Eddie Vedder of Pearl Jam (Alex Crick photo)
Eddie Vedder of Pearl Jam (Alex Crick photo)
Eddie Vedder (foreground) and Stone Gossard of Pearl Jam (Alex Crick photo)
Eddie Vedder (foreground) and Stone Gossard of Pearl Jam (Alex Crick photo)

Though Pearl Jam can now call itself an indie band after releasing a new album on its own label, the Seattle group is still playing in the big leagues when it comes to staging an arena rock show.

The Seattle group kicked off its latest tour with a megawatt, two-hour-plus concert Monday night at KeyArena, revvving up its fans with old chestnuts like “Even Flow” and “Alive,” as well as spanking-new rockers “Got Some” and “Johnny Guitar” from the band’s new album, “Backspacer.” Concertgoers sang along to many of the songs, doing such a nice job with “Better Man” that even Vedder was impressed.

There were also some tender, reflective tunes, among them “Daughter” and another new song, “The End,” during which singer-guitarist Eddie Vedder was joined by Seattle’s Octava String Quartet (something that likely won’t happen elsewhere on the tour).

The show, which will be repeated Tuesday night at KeyArena, closed Seattle’s long, hot summer with a bang.

Before the show, a recorded announcement warned that anyone caught crowd-surfing or moshing would be ejected. “Be cool, be courteous, be careful,” a female voice intoned. Did someone at KeyArena think this was 1993? And that everyone in the crowd would be 15? Hilarious. In fact, concertgoers on the main floor were seated.

“We’re glad you could make it. I see friends, I see some neighbors, but no enemies,” a smiling Vedder told the massive crowd before launching another new song, “Amongst the Waves,” which is not about surfing, he said.

The new album was well-represented in the show’s opening volley. “Gonna See My Friend” and “Got Some” put the capacity crowd into a frenzy, even though the album was just released on Sunday.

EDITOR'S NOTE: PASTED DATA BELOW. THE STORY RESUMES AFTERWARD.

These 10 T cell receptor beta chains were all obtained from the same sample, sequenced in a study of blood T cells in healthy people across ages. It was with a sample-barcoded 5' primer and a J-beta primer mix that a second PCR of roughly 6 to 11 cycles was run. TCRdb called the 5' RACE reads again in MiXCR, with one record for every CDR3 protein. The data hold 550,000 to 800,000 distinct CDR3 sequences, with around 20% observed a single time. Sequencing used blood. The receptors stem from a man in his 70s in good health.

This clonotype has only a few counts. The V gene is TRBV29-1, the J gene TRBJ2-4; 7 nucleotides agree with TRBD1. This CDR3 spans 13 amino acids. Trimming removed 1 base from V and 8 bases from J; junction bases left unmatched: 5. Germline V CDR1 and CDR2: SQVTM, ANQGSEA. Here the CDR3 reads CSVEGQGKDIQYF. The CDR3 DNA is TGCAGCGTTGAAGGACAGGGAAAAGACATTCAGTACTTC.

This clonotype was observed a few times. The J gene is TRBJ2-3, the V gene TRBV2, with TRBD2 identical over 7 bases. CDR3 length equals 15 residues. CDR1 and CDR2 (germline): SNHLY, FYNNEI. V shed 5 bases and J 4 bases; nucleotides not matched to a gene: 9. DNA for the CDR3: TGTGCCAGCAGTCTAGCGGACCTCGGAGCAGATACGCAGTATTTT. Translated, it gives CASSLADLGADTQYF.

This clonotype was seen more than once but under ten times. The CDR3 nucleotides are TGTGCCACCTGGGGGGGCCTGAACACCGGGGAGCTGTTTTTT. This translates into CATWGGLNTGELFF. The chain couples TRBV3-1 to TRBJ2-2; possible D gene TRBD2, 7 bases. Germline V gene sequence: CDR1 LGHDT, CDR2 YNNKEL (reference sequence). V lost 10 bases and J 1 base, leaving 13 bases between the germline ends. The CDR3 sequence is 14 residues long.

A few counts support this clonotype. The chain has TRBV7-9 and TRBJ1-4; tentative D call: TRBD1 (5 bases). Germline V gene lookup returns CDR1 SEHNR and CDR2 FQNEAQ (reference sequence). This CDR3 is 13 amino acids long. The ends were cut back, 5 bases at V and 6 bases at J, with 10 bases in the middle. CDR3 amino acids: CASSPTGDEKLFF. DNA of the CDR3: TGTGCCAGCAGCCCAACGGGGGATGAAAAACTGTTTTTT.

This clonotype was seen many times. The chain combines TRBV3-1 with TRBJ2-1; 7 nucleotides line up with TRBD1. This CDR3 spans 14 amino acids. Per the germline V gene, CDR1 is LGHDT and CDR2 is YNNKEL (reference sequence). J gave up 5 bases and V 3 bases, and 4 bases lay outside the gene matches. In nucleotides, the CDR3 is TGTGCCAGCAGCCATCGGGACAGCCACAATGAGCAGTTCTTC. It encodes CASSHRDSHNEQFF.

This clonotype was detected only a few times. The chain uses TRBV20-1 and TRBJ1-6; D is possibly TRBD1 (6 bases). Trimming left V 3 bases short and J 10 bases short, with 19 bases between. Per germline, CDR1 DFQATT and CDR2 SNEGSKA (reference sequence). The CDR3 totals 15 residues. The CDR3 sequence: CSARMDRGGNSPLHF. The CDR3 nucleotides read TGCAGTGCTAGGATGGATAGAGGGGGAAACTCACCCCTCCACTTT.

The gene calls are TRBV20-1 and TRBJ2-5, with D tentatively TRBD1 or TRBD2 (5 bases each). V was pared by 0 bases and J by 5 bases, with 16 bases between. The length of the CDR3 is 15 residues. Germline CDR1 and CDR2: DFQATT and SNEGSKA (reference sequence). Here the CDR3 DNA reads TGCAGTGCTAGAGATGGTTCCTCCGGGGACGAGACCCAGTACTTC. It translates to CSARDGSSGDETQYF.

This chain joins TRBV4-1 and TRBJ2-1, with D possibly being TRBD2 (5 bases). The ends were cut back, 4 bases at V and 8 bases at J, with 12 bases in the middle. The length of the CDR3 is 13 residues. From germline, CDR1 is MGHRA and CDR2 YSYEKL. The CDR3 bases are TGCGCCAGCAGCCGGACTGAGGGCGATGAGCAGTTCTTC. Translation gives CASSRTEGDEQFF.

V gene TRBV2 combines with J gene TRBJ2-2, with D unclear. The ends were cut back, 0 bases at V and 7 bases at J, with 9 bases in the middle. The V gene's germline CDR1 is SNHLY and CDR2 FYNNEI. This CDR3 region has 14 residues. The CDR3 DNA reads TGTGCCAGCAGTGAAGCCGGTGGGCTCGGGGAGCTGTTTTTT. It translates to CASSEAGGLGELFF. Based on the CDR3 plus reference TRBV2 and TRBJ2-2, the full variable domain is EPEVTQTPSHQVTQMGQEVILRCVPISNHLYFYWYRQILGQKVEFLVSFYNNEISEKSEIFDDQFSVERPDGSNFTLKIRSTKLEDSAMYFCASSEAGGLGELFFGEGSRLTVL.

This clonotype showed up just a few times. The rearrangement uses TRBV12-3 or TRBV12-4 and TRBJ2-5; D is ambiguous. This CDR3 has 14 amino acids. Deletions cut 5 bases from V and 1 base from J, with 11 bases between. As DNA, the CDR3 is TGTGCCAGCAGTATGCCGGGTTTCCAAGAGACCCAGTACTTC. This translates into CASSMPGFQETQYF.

The buzz about “Backspacer,” one of the band’s best albums in years, has been phenomenal. Written and recorded in a relatively short time frame, the album recalls the energy and excitement of the band’s first album, “Ten.” The band worked with producer Brendan O’Brian for the first time in years, and the result was a taut, tuneful album with plenty of punch. The album is being sold at Target stores through an exclusive distribution deal.

Joining Vedder and band members Mike McCready and Stone Gossard (guitars), Jeff Ament (bass) and Matt Cameron (drums) was Kenneth E. “Boom” Gaspar (organ and keyboards), an O’ahu, Hawaii, native who has toured with the band previously. The crowd greeted him by chanting, “Boo-oom! Boo-oom!”

The stage was somewhat spare, save for a backdrop depicting old-fashioned typewriter keys spellinig the words “P-E-A-R-L J-A-M.” Vedder joked about not having time to check if a non-existent inflatable Space Needle actually worked.

Vedder weighed in on President Barack Obama (“We’re going to stand behind him”) and Kanye West (“We, too, think he’s a jackass”). But political commentary was held to a minimum, surprising for someone as outspoken as Vedder. Nevertheless, Vedder explained that after talking to his friend Krist Novoselic of Nirvana, he’ll vote no on Susan Hutchison for King County Executive (and presumably “yes” on Dow Constantine). His comments introduced the song “Indifference.”

Earlier, Vedder had said, “We weren’t going to bring up anything political because of all these positive new songs.”

Indeed, Vedder was in a jovial mood throughout the show, swigging from a bottle of wine and even handing a guitar pick through the crowd to a 6 or 7 year-old-boy in the audience. “I think this must be his 14th or 15th show,” Vedder quipped. This was a much more relaxed Vedder than the angry man of the George W. Bush years.

The first encore opened with “Just Breathe,” featuring the Octava Quartet, and closed with “Inside Job” and “Rearviewmirror.” The second encore began with “Given to Fly” and featured a version of Pete Townshend’s “The Real Me” with Seattle’s Syncopated Taint Horn Quartet led by saxophonist Skerik.

The show wound to a close at about 11 p.m. with a boisterous, crowd-pleasing version of “Alive.”

Opening the concert was Ben Harper and Relentless7, playing a suprising brief, 45-minute set. Known for his marathon performances, Harper and his band performed a number of dark, bluesy rock songs from the current album, “White Lies For Dark Times,” among them “Number With No Name,” “Lay There & Hate Me” and “Why Must You Always Dress in Black.” The group also played a terrific new song, “Rock and Roll Is Free.”

One Reply to “CONCERT REVIEW: Pearl Jam and Ben Harper and Relentless7 at KeyArena”

  1. Hey, he stinks! Really I don’t even think he deserves a review because he’s so stupid! I HATE HIM!!!!!!!!!!!!!!!!!!!!!!!!!!!!!

Leave a Reply

Your email address will not be published. Required fields are marked *